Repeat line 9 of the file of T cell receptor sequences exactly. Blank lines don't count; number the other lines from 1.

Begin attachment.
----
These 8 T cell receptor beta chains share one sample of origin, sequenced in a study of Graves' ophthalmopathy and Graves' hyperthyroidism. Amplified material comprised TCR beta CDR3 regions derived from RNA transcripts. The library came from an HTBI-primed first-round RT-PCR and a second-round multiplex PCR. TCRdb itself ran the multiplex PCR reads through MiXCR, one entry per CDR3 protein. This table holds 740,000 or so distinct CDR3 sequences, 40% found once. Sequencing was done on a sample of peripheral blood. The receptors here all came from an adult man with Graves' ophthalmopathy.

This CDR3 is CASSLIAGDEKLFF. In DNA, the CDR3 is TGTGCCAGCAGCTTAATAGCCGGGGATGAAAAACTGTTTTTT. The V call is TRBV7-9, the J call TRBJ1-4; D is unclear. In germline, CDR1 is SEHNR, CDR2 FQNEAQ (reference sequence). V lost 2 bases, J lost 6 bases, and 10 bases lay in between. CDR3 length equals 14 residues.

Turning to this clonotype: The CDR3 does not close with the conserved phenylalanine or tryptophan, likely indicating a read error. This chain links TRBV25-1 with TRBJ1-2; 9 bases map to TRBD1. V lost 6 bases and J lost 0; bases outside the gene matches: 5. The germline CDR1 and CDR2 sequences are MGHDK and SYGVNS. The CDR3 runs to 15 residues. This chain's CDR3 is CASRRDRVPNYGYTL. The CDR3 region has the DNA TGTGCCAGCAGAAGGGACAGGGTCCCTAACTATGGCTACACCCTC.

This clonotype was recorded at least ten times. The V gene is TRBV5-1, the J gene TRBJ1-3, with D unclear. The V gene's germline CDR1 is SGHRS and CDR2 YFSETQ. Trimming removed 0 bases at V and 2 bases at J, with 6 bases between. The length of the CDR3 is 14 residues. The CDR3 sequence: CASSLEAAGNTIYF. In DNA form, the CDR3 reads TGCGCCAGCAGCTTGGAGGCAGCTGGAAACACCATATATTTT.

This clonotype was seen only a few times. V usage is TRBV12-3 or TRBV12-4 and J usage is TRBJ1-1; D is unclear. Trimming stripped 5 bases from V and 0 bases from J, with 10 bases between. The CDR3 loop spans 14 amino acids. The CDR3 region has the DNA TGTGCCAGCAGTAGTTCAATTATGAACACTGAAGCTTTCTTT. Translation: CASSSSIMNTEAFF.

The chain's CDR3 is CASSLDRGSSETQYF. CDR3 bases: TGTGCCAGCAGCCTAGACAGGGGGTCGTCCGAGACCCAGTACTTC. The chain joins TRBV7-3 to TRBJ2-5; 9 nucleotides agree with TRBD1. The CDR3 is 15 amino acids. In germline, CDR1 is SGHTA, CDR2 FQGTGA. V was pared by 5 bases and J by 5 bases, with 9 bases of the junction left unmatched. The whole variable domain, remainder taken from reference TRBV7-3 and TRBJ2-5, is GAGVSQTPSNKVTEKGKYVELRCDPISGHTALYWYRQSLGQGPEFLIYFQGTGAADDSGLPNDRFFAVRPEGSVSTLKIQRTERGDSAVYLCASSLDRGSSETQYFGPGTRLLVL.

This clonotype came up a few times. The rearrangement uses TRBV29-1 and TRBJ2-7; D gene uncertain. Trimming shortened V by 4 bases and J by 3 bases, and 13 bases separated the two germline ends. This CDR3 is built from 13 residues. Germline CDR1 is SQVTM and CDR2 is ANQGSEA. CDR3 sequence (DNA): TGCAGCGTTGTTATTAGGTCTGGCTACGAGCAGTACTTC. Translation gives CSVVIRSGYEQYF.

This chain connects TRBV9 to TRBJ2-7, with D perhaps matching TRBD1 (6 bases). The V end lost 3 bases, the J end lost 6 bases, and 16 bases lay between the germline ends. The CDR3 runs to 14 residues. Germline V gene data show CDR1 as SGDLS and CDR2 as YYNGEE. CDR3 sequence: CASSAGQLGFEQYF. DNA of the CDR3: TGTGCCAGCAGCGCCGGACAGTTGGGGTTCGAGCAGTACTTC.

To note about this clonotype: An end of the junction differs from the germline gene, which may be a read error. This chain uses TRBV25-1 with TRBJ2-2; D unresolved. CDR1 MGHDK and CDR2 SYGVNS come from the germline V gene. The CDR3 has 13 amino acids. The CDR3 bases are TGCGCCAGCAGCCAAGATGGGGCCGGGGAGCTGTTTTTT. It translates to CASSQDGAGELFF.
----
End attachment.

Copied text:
To note about this clonotype: An end of the junction differs from the germline gene, which may be a read error. This chain uses TRBV25-1 with TRBJ2-2; D unresolved. CDR1 MGHDK and CDR2 SYGVNS come from the germline V gene. The CDR3 has 13 amino acids. The CDR3 bases are TGCGCCAGCAGCCAAGATGGGGCCGGGGAGCTGTTTTTT. It translates to CASSQDGAGELFF.